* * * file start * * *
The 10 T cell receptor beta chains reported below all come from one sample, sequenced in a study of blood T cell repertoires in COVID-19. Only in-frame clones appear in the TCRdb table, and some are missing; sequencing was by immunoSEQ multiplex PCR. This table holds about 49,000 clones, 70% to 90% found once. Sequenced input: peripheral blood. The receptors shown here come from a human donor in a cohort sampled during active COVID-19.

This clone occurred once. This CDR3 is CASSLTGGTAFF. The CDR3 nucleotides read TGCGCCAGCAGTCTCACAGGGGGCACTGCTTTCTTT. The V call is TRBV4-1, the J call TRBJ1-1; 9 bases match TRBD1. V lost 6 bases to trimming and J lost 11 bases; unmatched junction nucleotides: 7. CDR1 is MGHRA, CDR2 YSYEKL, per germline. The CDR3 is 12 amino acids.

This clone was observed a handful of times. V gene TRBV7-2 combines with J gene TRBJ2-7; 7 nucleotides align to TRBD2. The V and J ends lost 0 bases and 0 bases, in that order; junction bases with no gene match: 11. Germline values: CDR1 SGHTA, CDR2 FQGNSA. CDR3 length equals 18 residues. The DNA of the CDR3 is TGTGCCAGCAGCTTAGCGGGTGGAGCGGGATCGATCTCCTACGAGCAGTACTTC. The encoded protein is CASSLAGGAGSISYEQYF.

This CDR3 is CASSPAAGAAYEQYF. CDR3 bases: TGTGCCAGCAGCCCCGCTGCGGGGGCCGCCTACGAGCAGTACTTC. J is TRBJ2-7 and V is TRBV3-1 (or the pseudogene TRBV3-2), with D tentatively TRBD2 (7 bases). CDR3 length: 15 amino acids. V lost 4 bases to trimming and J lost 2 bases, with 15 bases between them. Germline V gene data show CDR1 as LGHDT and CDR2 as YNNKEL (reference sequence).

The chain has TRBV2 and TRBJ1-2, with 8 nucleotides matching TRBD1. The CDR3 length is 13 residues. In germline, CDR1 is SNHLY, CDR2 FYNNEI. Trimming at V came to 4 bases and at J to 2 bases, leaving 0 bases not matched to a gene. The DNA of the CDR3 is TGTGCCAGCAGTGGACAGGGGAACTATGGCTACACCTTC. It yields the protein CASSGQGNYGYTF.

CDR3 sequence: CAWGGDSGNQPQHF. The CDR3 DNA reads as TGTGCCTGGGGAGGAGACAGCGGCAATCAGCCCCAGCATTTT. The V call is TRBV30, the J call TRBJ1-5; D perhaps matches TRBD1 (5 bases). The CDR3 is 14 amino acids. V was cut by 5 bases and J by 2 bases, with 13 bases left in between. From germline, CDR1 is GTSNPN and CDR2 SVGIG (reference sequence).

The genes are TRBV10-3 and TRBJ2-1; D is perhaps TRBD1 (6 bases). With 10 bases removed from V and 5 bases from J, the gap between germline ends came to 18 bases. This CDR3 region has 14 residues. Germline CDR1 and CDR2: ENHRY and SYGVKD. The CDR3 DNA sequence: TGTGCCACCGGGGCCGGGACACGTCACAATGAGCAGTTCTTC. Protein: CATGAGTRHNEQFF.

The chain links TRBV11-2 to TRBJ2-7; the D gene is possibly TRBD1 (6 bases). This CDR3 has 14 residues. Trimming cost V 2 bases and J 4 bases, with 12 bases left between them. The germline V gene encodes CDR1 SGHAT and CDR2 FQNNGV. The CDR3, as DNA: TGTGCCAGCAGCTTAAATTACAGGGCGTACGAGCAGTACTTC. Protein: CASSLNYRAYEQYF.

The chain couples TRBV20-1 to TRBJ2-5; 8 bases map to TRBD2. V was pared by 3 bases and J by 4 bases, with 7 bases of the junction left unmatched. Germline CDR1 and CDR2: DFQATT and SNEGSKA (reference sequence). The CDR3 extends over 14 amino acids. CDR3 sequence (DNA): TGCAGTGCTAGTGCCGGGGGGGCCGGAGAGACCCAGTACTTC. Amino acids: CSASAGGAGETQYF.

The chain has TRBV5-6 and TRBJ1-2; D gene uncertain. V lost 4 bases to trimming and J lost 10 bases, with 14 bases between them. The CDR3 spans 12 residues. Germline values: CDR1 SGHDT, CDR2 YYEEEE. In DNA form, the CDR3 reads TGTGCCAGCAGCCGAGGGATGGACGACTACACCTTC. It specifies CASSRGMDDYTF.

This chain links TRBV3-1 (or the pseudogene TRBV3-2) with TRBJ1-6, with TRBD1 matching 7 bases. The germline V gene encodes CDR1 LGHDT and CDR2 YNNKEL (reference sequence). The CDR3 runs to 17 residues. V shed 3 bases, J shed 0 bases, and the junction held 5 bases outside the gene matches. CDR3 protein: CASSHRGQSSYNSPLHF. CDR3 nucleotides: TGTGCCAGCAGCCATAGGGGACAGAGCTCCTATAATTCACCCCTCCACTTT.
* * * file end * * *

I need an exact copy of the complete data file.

The 10 T cell receptor beta chains reported below all come from one sample, sequenced in a study of blood T cell repertoires in COVID-19. Only in-frame clones appear in the TCRdb table, and some are missing; sequencing was by immunoSEQ multiplex PCR. This table holds about 49,000 clones, 70% to 90% found once. Sequenced input: peripheral blood. The receptors shown here come from a human donor in a cohort sampled during active COVID-19.

This clone occurred once. This CDR3 is CASSLTGGTAFF. The CDR3 nucleotides read TGCGCCAGCAGTCTCACAGGGGGCACTGCTTTCTTT. The V call is TRBV4-1, the J call TRBJ1-1; 9 bases match TRBD1. V lost 6 bases to trimming and J lost 11 bases; unmatched junction nucleotides: 7. CDR1 is MGHRA, CDR2 YSYEKL, per germline. The CDR3 is 12 amino acids.

This clone was observed a handful of times. V gene TRBV7-2 combines with J gene TRBJ2-7; 7 nucleotides align to TRBD2. The V and J ends lost 0 bases and 0 bases, in that order; junction bases with no gene match: 11. Germline values: CDR1 SGHTA, CDR2 FQGNSA. CDR3 length equals 18 residues. The DNA of the CDR3 is TGTGCCAGCAGCTTAGCGGGTGGAGCGGGATCGATCTCCTACGAGCAGTACTTC. The encoded protein is CASSLAGGAGSISYEQYF.

This CDR3 is CASSPAAGAAYEQYF. CDR3 bases: TGTGCCAGCAGCCCCGCTGCGGGGGCCGCCTACGAGCAGTACTTC. J is TRBJ2-7 and V is TRBV3-1 (or the pseudogene TRBV3-2), with D tentatively TRBD2 (7 bases). CDR3 length: 15 amino acids. V lost 4 bases to trimming and J lost 2 bases, with 15 bases between them. Germline V gene data show CDR1 as LGHDT and CDR2 as YNNKEL (reference sequence).

The chain has TRBV2 and TRBJ1-2, with 8 nucleotides matching TRBD1. The CDR3 length is 13 residues. In germline, CDR1 is SNHLY, CDR2 FYNNEI. Trimming at V came to 4 bases and at J to 2 bases, leaving 0 bases not matched to a gene. The DNA of the CDR3 is TGTGCCAGCAGTGGACAGGGGAACTATGGCTACACCTTC. It yields the protein CASSGQGNYGYTF.

CDR3 sequence: CAWGGDSGNQPQHF. The CDR3 DNA reads as TGTGCCTGGGGAGGAGACAGCGGCAATCAGCCCCAGCATTTT. The V call is TRBV30, the J call TRBJ1-5; D perhaps matches TRBD1 (5 bases). The CDR3 is 14 amino acids. V was cut by 5 bases and J by 2 bases, with 13 bases left in between. From germline, CDR1 is GTSNPN and CDR2 SVGIG (reference sequence).

The genes are TRBV10-3 and TRBJ2-1; D is perhaps TRBD1 (6 bases). With 10 bases removed from V and 5 bases from J, the gap between germline ends came to 18 bases. This CDR3 region has 14 residues. Germline CDR1 and CDR2: ENHRY and SYGVKD. The CDR3 DNA sequence: TGTGCCACCGGGGCCGGGACACGTCACAATGAGCAGTTCTTC. Protein: CATGAGTRHNEQFF.

The chain links TRBV11-2 to TRBJ2-7; the D gene is possibly TRBD1 (6 bases). This CDR3 has 14 residues. Trimming cost V 2 bases and J 4 bases, with 12 bases left between them. The germline V gene encodes CDR1 SGHAT and CDR2 FQNNGV. The CDR3, as DNA: TGTGCCAGCAGCTTAAATTACAGGGCGTACGAGCAGTACTTC. Protein: CASSLNYRAYEQYF.

The chain couples TRBV20-1 to TRBJ2-5; 8 bases map to TRBD2. V was pared by 3 bases and J by 4 bases, with 7 bases of the junction left unmatched. Germline CDR1 and CDR2: DFQATT and SNEGSKA (reference sequence). The CDR3 extends over 14 amino acids. CDR3 sequence (DNA): TGCAGTGCTAGTGCCGGGGGGGCCGGAGAGACCCAGTACTTC. Amino acids: CSASAGGAGETQYF.

The chain has TRBV5-6 and TRBJ1-2; D gene uncertain. V lost 4 bases to trimming and J lost 10 bases, with 14 bases between them. The CDR3 spans 12 residues. Germline values: CDR1 SGHDT, CDR2 YYEEEE. In DNA form, the CDR3 reads TGTGCCAGCAGCCGAGGGATGGACGACTACACCTTC. It specifies CASSRGMDDYTF.

This chain links TRBV3-1 (or the pseudogene TRBV3-2) with TRBJ1-6, with TRBD1 matching 7 bases. The germline V gene encodes CDR1 LGHDT and CDR2 YNNKEL (reference sequence). The CDR3 runs to 17 residues. V shed 3 bases, J shed 0 bases, and the junction held 5 bases outside the gene matches. CDR3 protein: CASSHRGQSSYNSPLHF. CDR3 nucleotides: TGTGCCAGCAGCCATAGGGGACAGAGCTCCTATAATTCACCCCTCCACTTT.